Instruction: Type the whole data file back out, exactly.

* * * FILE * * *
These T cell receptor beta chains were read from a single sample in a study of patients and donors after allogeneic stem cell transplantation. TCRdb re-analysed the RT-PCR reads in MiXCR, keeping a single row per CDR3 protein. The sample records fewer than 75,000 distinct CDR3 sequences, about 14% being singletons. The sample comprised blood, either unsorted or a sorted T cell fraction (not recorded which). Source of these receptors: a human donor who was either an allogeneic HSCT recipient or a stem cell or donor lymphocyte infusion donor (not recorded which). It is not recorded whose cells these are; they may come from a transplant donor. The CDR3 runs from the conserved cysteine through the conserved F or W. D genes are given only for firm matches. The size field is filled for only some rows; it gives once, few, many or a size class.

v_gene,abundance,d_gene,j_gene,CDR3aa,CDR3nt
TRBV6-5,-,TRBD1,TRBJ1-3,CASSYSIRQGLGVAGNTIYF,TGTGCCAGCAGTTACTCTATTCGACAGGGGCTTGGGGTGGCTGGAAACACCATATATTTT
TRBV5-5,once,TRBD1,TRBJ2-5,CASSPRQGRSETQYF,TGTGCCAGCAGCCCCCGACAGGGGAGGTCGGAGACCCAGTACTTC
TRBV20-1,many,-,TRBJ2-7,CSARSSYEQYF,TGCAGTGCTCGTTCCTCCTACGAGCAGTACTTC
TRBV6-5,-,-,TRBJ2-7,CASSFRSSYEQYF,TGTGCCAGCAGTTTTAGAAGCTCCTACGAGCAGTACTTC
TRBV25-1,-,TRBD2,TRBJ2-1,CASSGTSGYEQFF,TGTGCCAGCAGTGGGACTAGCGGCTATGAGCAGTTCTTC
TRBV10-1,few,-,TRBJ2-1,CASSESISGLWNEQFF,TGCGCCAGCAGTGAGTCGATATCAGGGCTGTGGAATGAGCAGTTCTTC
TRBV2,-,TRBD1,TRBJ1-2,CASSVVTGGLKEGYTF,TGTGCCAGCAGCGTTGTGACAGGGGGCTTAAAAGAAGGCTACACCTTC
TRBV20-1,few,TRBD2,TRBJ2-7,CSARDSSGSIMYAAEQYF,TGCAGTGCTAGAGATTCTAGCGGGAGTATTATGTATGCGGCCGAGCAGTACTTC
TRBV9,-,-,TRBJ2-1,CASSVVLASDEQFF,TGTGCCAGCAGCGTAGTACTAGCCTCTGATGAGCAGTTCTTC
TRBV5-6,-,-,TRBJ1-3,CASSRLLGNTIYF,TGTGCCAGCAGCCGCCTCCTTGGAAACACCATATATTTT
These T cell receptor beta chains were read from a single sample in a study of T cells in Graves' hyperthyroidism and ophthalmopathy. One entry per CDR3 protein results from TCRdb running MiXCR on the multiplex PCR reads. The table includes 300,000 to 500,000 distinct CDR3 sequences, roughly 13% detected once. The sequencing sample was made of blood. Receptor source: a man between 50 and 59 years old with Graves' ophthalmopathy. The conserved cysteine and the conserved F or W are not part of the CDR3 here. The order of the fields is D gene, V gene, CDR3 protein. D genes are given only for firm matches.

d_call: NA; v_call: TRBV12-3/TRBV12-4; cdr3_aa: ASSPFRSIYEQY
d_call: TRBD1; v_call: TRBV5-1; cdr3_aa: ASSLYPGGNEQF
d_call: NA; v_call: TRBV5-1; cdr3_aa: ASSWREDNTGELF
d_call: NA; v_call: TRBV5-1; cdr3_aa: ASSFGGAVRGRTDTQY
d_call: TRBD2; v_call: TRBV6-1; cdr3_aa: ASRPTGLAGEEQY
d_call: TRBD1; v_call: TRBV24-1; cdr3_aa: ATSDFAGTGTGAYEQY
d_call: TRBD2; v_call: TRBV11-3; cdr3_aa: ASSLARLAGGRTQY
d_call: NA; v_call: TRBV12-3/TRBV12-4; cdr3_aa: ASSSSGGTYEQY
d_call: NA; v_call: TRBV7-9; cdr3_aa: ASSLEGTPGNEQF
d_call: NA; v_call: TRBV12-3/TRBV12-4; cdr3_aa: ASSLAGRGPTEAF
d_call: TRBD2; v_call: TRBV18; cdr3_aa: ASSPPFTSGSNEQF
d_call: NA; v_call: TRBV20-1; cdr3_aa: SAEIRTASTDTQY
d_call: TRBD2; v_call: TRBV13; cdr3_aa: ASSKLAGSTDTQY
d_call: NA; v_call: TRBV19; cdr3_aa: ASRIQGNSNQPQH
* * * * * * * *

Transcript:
These T cell receptor beta chains were read from a single sample in a study of patients and donors after allogeneic stem cell transplantation. TCRdb re-analysed the RT-PCR reads in MiXCR, keeping a single row per CDR3 protein. The sample records fewer than 75,000 distinct CDR3 sequences, about 14% being singletons. The sample comprised blood, either unsorted or a sorted T cell fraction (not recorded which). Source of these receptors: a human donor who was either an allogeneic HSCT recipient or a stem cell or donor lymphocyte infusion donor (not recorded which). It is not recorded whose cells these are; they may come from a transplant donor. The CDR3 runs from the conserved cysteine through the conserved F or W. D genes are given only for firm matches. The size field is filled for only some rows; it gives once, few, many or a size class.

v_gene,abundance,d_gene,j_gene,CDR3aa,CDR3nt
TRBV6-5,-,TRBD1,TRBJ1-3,CASSYSIRQGLGVAGNTIYF,TGTGCCAGCAGTTACTCTATTCGACAGGGGCTTGGGGTGGCTGGAAACACCATATATTTT
TRBV5-5,once,TRBD1,TRBJ2-5,CASSPRQGRSETQYF,TGTGCCAGCAGCCCCCGACAGGGGAGGTCGGAGACCCAGTACTTC
TRBV20-1,many,-,TRBJ2-7,CSARSSYEQYF,TGCAGTGCTCGTTCCTCCTACGAGCAGTACTTC
TRBV6-5,-,-,TRBJ2-7,CASSFRSSYEQYF,TGTGCCAGCAGTTTTAGAAGCTCCTACGAGCAGTACTTC
TRBV25-1,-,TRBD2,TRBJ2-1,CASSGTSGYEQFF,TGTGCCAGCAGTGGGACTAGCGGCTATGAGCAGTTCTTC
TRBV10-1,few,-,TRBJ2-1,CASSESISGLWNEQFF,TGCGCCAGCAGTGAGTCGATATCAGGGCTGTGGAATGAGCAGTTCTTC
TRBV2,-,TRBD1,TRBJ1-2,CASSVVTGGLKEGYTF,TGTGCCAGCAGCGTTGTGACAGGGGGCTTAAAAGAAGGCTACACCTTC
TRBV20-1,few,TRBD2,TRBJ2-7,CSARDSSGSIMYAAEQYF,TGCAGTGCTAGAGATTCTAGCGGGAGTATTATGTATGCGGCCGAGCAGTACTTC
TRBV9,-,-,TRBJ2-1,CASSVVLASDEQFF,TGTGCCAGCAGCGTAGTACTAGCCTCTGATGAGCAGTTCTTC
TRBV5-6,-,-,TRBJ1-3,CASSRLLGNTIYF,TGTGCCAGCAGCCGCCTCCTTGGAAACACCATATATTTT
These T cell receptor beta chains were read from a single sample in a study of T cells in Graves' hyperthyroidism and ophthalmopathy. One entry per CDR3 protein results from TCRdb running MiXCR on the multiplex PCR reads. The table includes 300,000 to 500,000 distinct CDR3 sequences, roughly 13% detected once. The sequencing sample was made of blood. Receptor source: a man between 50 and 59 years old with Graves' ophthalmopathy. The conserved cysteine and the conserved F or W are not part of the CDR3 here. The order of the fields is D gene, V gene, CDR3 protein. D genes are given only for firm matches.

d_call: NA; v_call: TRBV12-3/TRBV12-4; cdr3_aa: ASSPFRSIYEQY
d_call: TRBD1; v_call: TRBV5-1; cdr3_aa: ASSLYPGGNEQF
d_call: NA; v_call: TRBV5-1; cdr3_aa: ASSWREDNTGELF
d_call: NA; v_call: TRBV5-1; cdr3_aa: ASSFGGAVRGRTDTQY
d_call: TRBD2; v_call: TRBV6-1; cdr3_aa: ASRPTGLAGEEQY
d_call: TRBD1; v_call: TRBV24-1; cdr3_aa: ATSDFAGTGTGAYEQY
d_call: TRBD2; v_call: TRBV11-3; cdr3_aa: ASSLARLAGGRTQY
d_call: NA; v_call: TRBV12-3/TRBV12-4; cdr3_aa: ASSSSGGTYEQY
d_call: NA; v_call: TRBV7-9; cdr3_aa: ASSLEGTPGNEQF
d_call: NA; v_call: TRBV12-3/TRBV12-4; cdr3_aa: ASSLAGRGPTEAF
d_call: TRBD2; v_call: TRBV18; cdr3_aa: ASSPPFTSGSNEQF
d_call: NA; v_call: TRBV20-1; cdr3_aa: SAEIRTASTDTQY
d_call: TRBD2; v_call: TRBV13; cdr3_aa: ASSKLAGSTDTQY
d_call: NA; v_call: TRBV19; cdr3_aa: ASRIQGNSNQPQH